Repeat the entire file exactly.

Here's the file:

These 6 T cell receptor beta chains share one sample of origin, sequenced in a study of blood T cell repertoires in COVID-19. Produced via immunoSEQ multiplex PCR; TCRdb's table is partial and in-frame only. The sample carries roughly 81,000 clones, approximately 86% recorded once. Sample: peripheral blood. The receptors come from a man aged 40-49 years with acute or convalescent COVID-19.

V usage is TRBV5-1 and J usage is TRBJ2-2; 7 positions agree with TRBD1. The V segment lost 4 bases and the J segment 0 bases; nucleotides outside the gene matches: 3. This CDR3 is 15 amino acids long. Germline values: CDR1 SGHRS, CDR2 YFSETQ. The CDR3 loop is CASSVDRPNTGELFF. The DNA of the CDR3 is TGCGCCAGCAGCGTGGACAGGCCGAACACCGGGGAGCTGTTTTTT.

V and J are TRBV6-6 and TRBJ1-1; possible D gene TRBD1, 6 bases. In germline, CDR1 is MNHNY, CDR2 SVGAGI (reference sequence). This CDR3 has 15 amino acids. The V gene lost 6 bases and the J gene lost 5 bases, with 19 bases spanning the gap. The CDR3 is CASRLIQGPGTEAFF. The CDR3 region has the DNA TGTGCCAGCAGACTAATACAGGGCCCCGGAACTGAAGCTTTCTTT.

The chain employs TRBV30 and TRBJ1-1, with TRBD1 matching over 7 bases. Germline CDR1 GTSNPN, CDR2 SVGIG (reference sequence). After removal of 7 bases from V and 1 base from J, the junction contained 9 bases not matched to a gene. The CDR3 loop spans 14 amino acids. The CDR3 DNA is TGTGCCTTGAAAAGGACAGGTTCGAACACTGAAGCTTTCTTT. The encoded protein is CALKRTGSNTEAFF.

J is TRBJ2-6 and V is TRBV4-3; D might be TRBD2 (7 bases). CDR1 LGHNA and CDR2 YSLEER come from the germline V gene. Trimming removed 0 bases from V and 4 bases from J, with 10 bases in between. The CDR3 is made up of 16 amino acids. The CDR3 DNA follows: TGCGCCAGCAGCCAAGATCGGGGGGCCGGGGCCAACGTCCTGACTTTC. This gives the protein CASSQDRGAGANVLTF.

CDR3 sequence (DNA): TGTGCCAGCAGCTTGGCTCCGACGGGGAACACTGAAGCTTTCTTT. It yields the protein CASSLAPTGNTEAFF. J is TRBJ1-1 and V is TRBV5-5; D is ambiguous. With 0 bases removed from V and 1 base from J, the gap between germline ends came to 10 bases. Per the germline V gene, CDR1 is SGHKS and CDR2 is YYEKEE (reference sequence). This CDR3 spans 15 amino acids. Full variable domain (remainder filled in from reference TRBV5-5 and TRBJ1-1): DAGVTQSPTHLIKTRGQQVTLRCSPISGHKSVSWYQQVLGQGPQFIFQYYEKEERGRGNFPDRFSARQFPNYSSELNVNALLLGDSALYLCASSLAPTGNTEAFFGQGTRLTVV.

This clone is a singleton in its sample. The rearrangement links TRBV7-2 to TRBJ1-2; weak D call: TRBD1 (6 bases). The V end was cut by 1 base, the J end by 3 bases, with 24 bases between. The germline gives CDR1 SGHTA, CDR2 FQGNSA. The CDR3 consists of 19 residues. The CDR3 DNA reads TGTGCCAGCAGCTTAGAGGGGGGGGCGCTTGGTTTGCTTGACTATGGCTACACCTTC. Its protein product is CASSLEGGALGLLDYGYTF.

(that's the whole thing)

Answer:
These 6 T cell receptor beta chains share one sample of origin, sequenced in a study of blood T cell repertoires in COVID-19. Produced via immunoSEQ multiplex PCR; TCRdb's table is partial and in-frame only. The sample carries roughly 81,000 clones, approximately 86% recorded once. Sample: peripheral blood. The receptors come from a man aged 40-49 years with acute or convalescent COVID-19.

V usage is TRBV5-1 and J usage is TRBJ2-2; 7 positions agree with TRBD1. The V segment lost 4 bases and the J segment 0 bases; nucleotides outside the gene matches: 3. This CDR3 is 15 amino acids long. Germline values: CDR1 SGHRS, CDR2 YFSETQ. The CDR3 loop is CASSVDRPNTGELFF. The DNA of the CDR3 is TGCGCCAGCAGCGTGGACAGGCCGAACACCGGGGAGCTGTTTTTT.

V and J are TRBV6-6 and TRBJ1-1; possible D gene TRBD1, 6 bases. In germline, CDR1 is MNHNY, CDR2 SVGAGI (reference sequence). This CDR3 has 15 amino acids. The V gene lost 6 bases and the J gene lost 5 bases, with 19 bases spanning the gap. The CDR3 is CASRLIQGPGTEAFF. The CDR3 region has the DNA TGTGCCAGCAGACTAATACAGGGCCCCGGAACTGAAGCTTTCTTT.

The chain employs TRBV30 and TRBJ1-1, with TRBD1 matching over 7 bases. Germline CDR1 GTSNPN, CDR2 SVGIG (reference sequence). After removal of 7 bases from V and 1 base from J, the junction contained 9 bases not matched to a gene. The CDR3 loop spans 14 amino acids. The CDR3 DNA is TGTGCCTTGAAAAGGACAGGTTCGAACACTGAAGCTTTCTTT. The encoded protein is CALKRTGSNTEAFF.

J is TRBJ2-6 and V is TRBV4-3; D might be TRBD2 (7 bases). CDR1 LGHNA and CDR2 YSLEER come from the germline V gene. Trimming removed 0 bases from V and 4 bases from J, with 10 bases in between. The CDR3 is made up of 16 amino acids. The CDR3 DNA follows: TGCGCCAGCAGCCAAGATCGGGGGGCCGGGGCCAACGTCCTGACTTTC. This gives the protein CASSQDRGAGANVLTF.

CDR3 sequence (DNA): TGTGCCAGCAGCTTGGCTCCGACGGGGAACACTGAAGCTTTCTTT. It yields the protein CASSLAPTGNTEAFF. J is TRBJ1-1 and V is TRBV5-5; D is ambiguous. With 0 bases removed from V and 1 base from J, the gap between germline ends came to 10 bases. Per the germline V gene, CDR1 is SGHKS and CDR2 is YYEKEE (reference sequence). This CDR3 spans 15 amino acids. Full variable domain (remainder filled in from reference TRBV5-5 and TRBJ1-1): DAGVTQSPTHLIKTRGQQVTLRCSPISGHKSVSWYQQVLGQGPQFIFQYYEKEERGRGNFPDRFSARQFPNYSSELNVNALLLGDSALYLCASSLAPTGNTEAFFGQGTRLTVV.

This clone is a singleton in its sample. The rearrangement links TRBV7-2 to TRBJ1-2; weak D call: TRBD1 (6 bases). The V end was cut by 1 base, the J end by 3 bases, with 24 bases between. The germline gives CDR1 SGHTA, CDR2 FQGNSA. The CDR3 consists of 19 residues. The CDR3 DNA reads TGTGCCAGCAGCTTAGAGGGGGGGGCGCTTGGTTTGCTTGACTATGGCTACACCTTC. Its protein product is CASSLEGGALGLLDYGYTF.